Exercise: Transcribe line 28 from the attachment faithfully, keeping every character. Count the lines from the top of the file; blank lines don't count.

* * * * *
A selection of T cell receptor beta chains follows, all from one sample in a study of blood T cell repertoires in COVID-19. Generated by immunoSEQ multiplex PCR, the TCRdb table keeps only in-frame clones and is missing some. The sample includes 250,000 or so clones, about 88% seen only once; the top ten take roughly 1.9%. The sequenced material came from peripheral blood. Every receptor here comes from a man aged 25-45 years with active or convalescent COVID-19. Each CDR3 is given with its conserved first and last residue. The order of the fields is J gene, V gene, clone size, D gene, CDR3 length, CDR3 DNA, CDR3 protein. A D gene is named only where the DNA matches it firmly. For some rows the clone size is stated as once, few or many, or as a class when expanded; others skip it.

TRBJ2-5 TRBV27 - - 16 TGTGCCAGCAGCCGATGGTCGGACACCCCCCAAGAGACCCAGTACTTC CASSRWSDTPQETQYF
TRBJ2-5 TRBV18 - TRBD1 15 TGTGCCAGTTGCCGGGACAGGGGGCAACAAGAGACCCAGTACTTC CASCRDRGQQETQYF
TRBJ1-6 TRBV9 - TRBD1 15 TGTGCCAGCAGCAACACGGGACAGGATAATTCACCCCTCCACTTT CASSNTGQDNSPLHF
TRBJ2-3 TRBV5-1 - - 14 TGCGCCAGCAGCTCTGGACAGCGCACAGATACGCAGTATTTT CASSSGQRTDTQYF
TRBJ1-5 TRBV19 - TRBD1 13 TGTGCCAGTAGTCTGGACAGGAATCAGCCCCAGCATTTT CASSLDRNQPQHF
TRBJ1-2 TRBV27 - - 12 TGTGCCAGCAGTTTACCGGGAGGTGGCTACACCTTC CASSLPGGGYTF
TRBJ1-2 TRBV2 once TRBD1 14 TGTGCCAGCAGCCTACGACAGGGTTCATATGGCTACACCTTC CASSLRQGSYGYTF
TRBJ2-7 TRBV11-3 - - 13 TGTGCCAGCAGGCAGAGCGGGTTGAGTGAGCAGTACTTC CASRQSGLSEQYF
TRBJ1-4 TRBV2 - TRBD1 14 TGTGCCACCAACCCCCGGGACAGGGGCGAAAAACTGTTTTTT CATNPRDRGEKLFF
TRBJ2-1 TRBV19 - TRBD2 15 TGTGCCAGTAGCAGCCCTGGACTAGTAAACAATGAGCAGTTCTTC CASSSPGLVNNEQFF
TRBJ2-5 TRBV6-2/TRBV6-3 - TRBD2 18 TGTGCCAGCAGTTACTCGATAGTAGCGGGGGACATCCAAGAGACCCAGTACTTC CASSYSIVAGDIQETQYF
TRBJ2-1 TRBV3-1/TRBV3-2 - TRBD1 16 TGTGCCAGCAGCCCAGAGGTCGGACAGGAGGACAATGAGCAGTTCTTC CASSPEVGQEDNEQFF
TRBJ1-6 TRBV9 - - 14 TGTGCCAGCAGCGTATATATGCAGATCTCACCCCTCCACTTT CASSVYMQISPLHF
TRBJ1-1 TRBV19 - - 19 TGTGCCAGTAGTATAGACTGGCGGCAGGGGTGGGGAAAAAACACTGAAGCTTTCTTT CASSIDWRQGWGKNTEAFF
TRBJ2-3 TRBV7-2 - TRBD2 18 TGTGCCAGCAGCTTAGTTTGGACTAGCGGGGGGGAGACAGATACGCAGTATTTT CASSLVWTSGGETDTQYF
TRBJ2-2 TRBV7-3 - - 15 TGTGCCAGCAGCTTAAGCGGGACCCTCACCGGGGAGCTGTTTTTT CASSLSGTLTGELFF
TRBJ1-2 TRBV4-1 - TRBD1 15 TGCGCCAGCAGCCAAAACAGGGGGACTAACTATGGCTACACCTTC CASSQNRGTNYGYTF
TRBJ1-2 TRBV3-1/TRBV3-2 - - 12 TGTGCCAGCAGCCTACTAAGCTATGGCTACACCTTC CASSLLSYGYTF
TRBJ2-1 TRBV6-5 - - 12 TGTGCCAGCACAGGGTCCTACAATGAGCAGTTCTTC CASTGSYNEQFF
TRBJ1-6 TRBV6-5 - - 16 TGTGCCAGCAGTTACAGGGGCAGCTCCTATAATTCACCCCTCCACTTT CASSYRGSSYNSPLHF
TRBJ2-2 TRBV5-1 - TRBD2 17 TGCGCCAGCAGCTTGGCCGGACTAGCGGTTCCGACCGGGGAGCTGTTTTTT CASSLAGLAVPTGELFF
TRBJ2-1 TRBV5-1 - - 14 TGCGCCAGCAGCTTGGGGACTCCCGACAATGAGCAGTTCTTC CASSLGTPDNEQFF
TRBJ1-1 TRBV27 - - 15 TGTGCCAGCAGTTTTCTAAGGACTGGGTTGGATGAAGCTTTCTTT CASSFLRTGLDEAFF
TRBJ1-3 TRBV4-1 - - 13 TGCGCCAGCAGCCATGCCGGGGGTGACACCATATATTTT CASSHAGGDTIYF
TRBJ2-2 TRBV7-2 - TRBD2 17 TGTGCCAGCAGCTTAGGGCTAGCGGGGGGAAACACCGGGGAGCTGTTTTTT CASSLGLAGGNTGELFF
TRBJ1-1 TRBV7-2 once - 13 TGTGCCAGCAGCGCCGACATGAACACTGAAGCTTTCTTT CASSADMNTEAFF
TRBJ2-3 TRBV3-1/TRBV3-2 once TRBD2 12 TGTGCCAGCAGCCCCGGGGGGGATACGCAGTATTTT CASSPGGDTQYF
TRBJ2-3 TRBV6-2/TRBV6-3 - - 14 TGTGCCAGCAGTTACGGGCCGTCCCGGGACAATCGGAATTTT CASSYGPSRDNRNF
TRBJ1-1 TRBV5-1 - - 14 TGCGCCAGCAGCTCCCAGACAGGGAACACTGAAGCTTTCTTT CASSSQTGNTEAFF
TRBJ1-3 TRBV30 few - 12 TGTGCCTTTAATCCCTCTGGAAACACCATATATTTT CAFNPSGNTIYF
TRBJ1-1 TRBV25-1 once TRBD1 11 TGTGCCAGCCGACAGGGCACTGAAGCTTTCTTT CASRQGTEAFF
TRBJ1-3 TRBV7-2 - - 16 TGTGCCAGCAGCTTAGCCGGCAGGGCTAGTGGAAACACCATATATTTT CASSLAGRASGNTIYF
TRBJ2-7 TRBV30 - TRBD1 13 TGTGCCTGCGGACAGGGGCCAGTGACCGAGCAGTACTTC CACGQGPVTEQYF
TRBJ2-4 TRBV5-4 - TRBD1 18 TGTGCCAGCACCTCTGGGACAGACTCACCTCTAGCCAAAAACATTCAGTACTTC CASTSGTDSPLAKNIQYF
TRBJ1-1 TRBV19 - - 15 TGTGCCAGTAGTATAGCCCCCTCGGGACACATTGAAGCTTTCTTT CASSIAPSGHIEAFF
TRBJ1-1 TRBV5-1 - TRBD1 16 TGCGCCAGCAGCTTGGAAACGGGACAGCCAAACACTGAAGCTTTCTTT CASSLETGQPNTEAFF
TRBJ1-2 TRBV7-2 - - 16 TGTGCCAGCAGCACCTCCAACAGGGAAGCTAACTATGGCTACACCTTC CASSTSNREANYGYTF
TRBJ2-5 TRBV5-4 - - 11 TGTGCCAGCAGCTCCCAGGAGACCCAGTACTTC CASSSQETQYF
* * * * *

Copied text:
TRBJ2-3 TRBV3-1/TRBV3-2 once TRBD2 12 TGTGCCAGCAGCCCCGGGGGGGATACGCAGTATTTT CASSPGGDTQYF